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Updates to Sick Pay Act and salary deductions

2019-01-09

The first day of a period of sick leave, known as the ‘qualifying day’,  will now be compensated by a salary deduction. The changes will mostly affect those who work irregular hours.

As of January 1, 2019, the compensation-free qualifying day has been abolished. Instead, a salary deduction corresponding to 20 per cent of an average week’s salary will be made. The salary deduction is the same regardless of how many hours you were meant to work on the day that you fell ill, what time during the day you fell ill, and if your sick leave is full or part-time. The changes are regulated in the Sick Pay Act.

What does this mean?

For those who work regular hours, Monday to Friday, the salary deduction will be the same as the qualifying day. For those who work irregular hours, the changes will mean that the deduction made is based on an average instead of a specific work day.

An additional change is that a full salary deduction will be made if you fall ill and leave work during the day, if you are also ill on the following day. Previously, if you fell ill during the day, your qualifying day would only be the remainder of that work day. With the new salary deduction, it will not be possible to get a smaller deduction if you are still ill on the following day. In the case of a partial sick leave, a full salary deduction will be made over the first days and sick pay will be paid thereafter.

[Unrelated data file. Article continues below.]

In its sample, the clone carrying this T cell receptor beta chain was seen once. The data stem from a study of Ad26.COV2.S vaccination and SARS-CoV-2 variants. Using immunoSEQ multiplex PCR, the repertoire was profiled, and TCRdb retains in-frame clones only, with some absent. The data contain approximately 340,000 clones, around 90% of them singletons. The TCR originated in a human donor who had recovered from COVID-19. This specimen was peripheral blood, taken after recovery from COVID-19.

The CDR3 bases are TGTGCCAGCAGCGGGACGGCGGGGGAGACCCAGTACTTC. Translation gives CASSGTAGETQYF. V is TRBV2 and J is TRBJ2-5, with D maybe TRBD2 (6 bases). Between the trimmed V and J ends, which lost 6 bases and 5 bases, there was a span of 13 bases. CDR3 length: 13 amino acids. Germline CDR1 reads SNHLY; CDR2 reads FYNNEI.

You can find some examples here

How to report absence due to illness

As before, you will report your absence yourself in the self-reporting system Primula upon your return, if you have been ill for less than 15 days. The system has not yet been updated after the change of rules, which means that deductions made from partial sick leaves may at first be too small. In this case, it will be corrected the following month.

Text: Janni Karlsson